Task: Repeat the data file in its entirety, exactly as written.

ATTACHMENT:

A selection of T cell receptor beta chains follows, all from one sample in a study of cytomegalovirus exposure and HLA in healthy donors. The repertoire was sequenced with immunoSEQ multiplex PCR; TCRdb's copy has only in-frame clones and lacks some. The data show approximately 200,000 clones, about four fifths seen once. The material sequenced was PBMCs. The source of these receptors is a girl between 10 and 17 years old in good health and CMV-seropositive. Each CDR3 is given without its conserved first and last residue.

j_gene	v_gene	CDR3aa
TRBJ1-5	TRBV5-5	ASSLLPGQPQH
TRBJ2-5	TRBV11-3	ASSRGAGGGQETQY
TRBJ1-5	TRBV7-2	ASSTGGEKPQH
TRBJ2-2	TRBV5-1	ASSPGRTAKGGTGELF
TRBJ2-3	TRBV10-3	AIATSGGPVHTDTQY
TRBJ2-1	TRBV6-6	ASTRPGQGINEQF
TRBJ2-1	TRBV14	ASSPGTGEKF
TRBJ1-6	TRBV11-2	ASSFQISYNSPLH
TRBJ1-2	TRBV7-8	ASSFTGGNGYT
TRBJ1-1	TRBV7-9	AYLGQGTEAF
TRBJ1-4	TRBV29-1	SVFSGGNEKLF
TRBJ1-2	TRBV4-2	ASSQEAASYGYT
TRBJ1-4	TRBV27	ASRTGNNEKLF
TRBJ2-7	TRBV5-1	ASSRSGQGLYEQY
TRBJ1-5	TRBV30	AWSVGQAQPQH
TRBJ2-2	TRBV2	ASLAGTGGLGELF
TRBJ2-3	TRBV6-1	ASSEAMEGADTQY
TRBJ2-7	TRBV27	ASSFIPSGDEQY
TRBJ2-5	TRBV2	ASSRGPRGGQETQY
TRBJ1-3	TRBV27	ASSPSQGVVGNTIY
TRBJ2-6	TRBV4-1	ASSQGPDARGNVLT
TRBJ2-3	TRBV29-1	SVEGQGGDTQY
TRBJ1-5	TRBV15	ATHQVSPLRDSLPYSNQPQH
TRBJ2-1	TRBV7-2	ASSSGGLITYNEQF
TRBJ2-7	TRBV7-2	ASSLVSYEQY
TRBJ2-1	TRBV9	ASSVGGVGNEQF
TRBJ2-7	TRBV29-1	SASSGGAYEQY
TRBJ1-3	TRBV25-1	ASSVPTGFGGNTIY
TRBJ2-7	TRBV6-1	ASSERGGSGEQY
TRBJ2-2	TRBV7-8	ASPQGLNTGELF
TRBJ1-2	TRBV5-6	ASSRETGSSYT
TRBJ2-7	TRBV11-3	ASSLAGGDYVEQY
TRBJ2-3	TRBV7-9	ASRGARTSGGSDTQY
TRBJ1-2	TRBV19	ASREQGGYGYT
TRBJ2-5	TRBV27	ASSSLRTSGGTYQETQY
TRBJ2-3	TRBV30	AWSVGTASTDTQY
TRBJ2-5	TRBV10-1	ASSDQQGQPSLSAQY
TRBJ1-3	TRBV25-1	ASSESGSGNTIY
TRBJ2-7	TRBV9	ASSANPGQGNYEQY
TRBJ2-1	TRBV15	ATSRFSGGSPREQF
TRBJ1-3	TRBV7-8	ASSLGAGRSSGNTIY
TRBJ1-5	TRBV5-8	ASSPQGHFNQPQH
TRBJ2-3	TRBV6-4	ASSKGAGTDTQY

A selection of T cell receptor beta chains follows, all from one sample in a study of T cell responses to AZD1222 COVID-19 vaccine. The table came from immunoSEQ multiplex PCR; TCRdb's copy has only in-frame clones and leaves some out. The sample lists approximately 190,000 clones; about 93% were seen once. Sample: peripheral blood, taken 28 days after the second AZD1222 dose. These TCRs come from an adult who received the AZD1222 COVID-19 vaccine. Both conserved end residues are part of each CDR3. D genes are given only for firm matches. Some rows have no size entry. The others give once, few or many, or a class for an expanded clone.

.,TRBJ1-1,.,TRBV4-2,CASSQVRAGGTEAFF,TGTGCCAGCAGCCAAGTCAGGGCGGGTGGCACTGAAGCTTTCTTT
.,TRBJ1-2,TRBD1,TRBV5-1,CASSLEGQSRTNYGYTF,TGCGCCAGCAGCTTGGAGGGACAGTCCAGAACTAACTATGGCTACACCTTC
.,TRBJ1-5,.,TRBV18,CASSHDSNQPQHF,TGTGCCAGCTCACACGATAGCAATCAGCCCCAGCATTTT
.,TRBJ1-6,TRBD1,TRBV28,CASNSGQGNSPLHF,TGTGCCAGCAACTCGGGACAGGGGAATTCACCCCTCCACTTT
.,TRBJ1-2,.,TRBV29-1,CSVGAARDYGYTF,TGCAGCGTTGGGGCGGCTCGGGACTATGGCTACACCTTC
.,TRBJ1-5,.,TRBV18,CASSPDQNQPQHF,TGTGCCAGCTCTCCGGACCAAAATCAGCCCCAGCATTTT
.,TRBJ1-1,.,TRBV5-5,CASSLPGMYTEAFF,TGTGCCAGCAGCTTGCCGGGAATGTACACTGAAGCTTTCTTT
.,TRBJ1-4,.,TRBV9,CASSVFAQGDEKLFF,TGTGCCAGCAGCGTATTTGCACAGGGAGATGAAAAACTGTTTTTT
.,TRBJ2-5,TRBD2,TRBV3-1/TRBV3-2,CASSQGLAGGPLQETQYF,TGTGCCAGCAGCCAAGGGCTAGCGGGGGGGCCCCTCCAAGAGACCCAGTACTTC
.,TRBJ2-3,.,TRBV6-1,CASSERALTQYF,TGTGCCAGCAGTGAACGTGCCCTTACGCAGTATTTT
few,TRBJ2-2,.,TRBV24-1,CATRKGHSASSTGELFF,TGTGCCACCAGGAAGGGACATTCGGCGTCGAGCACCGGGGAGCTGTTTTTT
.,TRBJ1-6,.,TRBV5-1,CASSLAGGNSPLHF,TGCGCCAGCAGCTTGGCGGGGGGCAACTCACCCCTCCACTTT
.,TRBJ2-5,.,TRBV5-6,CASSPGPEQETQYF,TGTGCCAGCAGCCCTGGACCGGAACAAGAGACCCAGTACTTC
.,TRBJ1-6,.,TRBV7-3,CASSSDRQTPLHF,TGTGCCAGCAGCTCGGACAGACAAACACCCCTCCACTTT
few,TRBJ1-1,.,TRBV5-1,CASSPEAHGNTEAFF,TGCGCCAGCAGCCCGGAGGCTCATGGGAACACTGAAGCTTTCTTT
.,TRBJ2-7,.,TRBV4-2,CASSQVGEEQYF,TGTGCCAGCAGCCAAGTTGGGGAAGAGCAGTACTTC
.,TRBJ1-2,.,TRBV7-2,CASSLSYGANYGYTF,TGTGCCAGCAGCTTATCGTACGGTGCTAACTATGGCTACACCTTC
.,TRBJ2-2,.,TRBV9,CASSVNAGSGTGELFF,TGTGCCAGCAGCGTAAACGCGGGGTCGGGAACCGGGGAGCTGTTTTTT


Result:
A selection of T cell receptor beta chains follows, all from one sample in a study of cytomegalovirus exposure and HLA in healthy donors. The repertoire was sequenced with immunoSEQ multiplex PCR; TCRdb's copy has only in-frame clones and lacks some. The data show approximately 200,000 clones, about four fifths seen once. The material sequenced was PBMCs. The source of these receptors is a girl between 10 and 17 years old in good health and CMV-seropositive. Each CDR3 is given without its conserved first and last residue.

j_gene	v_gene	CDR3aa
TRBJ1-5	TRBV5-5	ASSLLPGQPQH
TRBJ2-5	TRBV11-3	ASSRGAGGGQETQY
TRBJ1-5	TRBV7-2	ASSTGGEKPQH
TRBJ2-2	TRBV5-1	ASSPGRTAKGGTGELF
TRBJ2-3	TRBV10-3	AIATSGGPVHTDTQY
TRBJ2-1	TRBV6-6	ASTRPGQGINEQF
TRBJ2-1	TRBV14	ASSPGTGEKF
TRBJ1-6	TRBV11-2	ASSFQISYNSPLH
TRBJ1-2	TRBV7-8	ASSFTGGNGYT
TRBJ1-1	TRBV7-9	AYLGQGTEAF
TRBJ1-4	TRBV29-1	SVFSGGNEKLF
TRBJ1-2	TRBV4-2	ASSQEAASYGYT
TRBJ1-4	TRBV27	ASRTGNNEKLF
TRBJ2-7	TRBV5-1	ASSRSGQGLYEQY
TRBJ1-5	TRBV30	AWSVGQAQPQH
TRBJ2-2	TRBV2	ASLAGTGGLGELF
TRBJ2-3	TRBV6-1	ASSEAMEGADTQY
TRBJ2-7	TRBV27	ASSFIPSGDEQY
TRBJ2-5	TRBV2	ASSRGPRGGQETQY
TRBJ1-3	TRBV27	ASSPSQGVVGNTIY
TRBJ2-6	TRBV4-1	ASSQGPDARGNVLT
TRBJ2-3	TRBV29-1	SVEGQGGDTQY
TRBJ1-5	TRBV15	ATHQVSPLRDSLPYSNQPQH
TRBJ2-1	TRBV7-2	ASSSGGLITYNEQF
TRBJ2-7	TRBV7-2	ASSLVSYEQY
TRBJ2-1	TRBV9	ASSVGGVGNEQF
TRBJ2-7	TRBV29-1	SASSGGAYEQY
TRBJ1-3	TRBV25-1	ASSVPTGFGGNTIY
TRBJ2-7	TRBV6-1	ASSERGGSGEQY
TRBJ2-2	TRBV7-8	ASPQGLNTGELF
TRBJ1-2	TRBV5-6	ASSRETGSSYT
TRBJ2-7	TRBV11-3	ASSLAGGDYVEQY
TRBJ2-3	TRBV7-9	ASRGARTSGGSDTQY
TRBJ1-2	TRBV19	ASREQGGYGYT
TRBJ2-5	TRBV27	ASSSLRTSGGTYQETQY
TRBJ2-3	TRBV30	AWSVGTASTDTQY
TRBJ2-5	TRBV10-1	ASSDQQGQPSLSAQY
TRBJ1-3	TRBV25-1	ASSESGSGNTIY
TRBJ2-7	TRBV9	ASSANPGQGNYEQY
TRBJ2-1	TRBV15	ATSRFSGGSPREQF
TRBJ1-3	TRBV7-8	ASSLGAGRSSGNTIY
TRBJ1-5	TRBV5-8	ASSPQGHFNQPQH
TRBJ2-3	TRBV6-4	ASSKGAGTDTQY

A selection of T cell receptor beta chains follows, all from one sample in a study of T cell responses to AZD1222 COVID-19 vaccine. The table came from immunoSEQ multiplex PCR; TCRdb's copy has only in-frame clones and leaves some out. The sample lists approximately 190,000 clones; about 93% were seen once. Sample: peripheral blood, taken 28 days after the second AZD1222 dose. These TCRs come from an adult who received the AZD1222 COVID-19 vaccine. Both conserved end residues are part of each CDR3. D genes are given only for firm matches. Some rows have no size entry. The others give once, few or many, or a class for an expanded clone.

.,TRBJ1-1,.,TRBV4-2,CASSQVRAGGTEAFF,TGTGCCAGCAGCCAAGTCAGGGCGGGTGGCACTGAAGCTTTCTTT
.,TRBJ1-2,TRBD1,TRBV5-1,CASSLEGQSRTNYGYTF,TGCGCCAGCAGCTTGGAGGGACAGTCCAGAACTAACTATGGCTACACCTTC
.,TRBJ1-5,.,TRBV18,CASSHDSNQPQHF,TGTGCCAGCTCACACGATAGCAATCAGCCCCAGCATTTT
.,TRBJ1-6,TRBD1,TRBV28,CASNSGQGNSPLHF,TGTGCCAGCAACTCGGGACAGGGGAATTCACCCCTCCACTTT
.,TRBJ1-2,.,TRBV29-1,CSVGAARDYGYTF,TGCAGCGTTGGGGCGGCTCGGGACTATGGCTACACCTTC
.,TRBJ1-5,.,TRBV18,CASSPDQNQPQHF,TGTGCCAGCTCTCCGGACCAAAATCAGCCCCAGCATTTT
.,TRBJ1-1,.,TRBV5-5,CASSLPGMYTEAFF,TGTGCCAGCAGCTTGCCGGGAATGTACACTGAAGCTTTCTTT
.,TRBJ1-4,.,TRBV9,CASSVFAQGDEKLFF,TGTGCCAGCAGCGTATTTGCACAGGGAGATGAAAAACTGTTTTTT
.,TRBJ2-5,TRBD2,TRBV3-1/TRBV3-2,CASSQGLAGGPLQETQYF,TGTGCCAGCAGCCAAGGGCTAGCGGGGGGGCCCCTCCAAGAGACCCAGTACTTC
.,TRBJ2-3,.,TRBV6-1,CASSERALTQYF,TGTGCCAGCAGTGAACGTGCCCTTACGCAGTATTTT
few,TRBJ2-2,.,TRBV24-1,CATRKGHSASSTGELFF,TGTGCCACCAGGAAGGGACATTCGGCGTCGAGCACCGGGGAGCTGTTTTTT
.,TRBJ1-6,.,TRBV5-1,CASSLAGGNSPLHF,TGCGCCAGCAGCTTGGCGGGGGGCAACTCACCCCTCCACTTT
.,TRBJ2-5,.,TRBV5-6,CASSPGPEQETQYF,TGTGCCAGCAGCCCTGGACCGGAACAAGAGACCCAGTACTTC
.,TRBJ1-6,.,TRBV7-3,CASSSDRQTPLHF,TGTGCCAGCAGCTCGGACAGACAAACACCCCTCCACTTT
few,TRBJ1-1,.,TRBV5-1,CASSPEAHGNTEAFF,TGCGCCAGCAGCCCGGAGGCTCATGGGAACACTGAAGCTTTCTTT
.,TRBJ2-7,.,TRBV4-2,CASSQVGEEQYF,TGTGCCAGCAGCCAAGTTGGGGAAGAGCAGTACTTC
.,TRBJ1-2,.,TRBV7-2,CASSLSYGANYGYTF,TGTGCCAGCAGCTTATCGTACGGTGCTAACTATGGCTACACCTTC
.,TRBJ2-2,.,TRBV9,CASSVNAGSGTGELFF,TGTGCCAGCAGCGTAAACGCGGGGTCGGGAACCGGGGAGCTGTTTTTT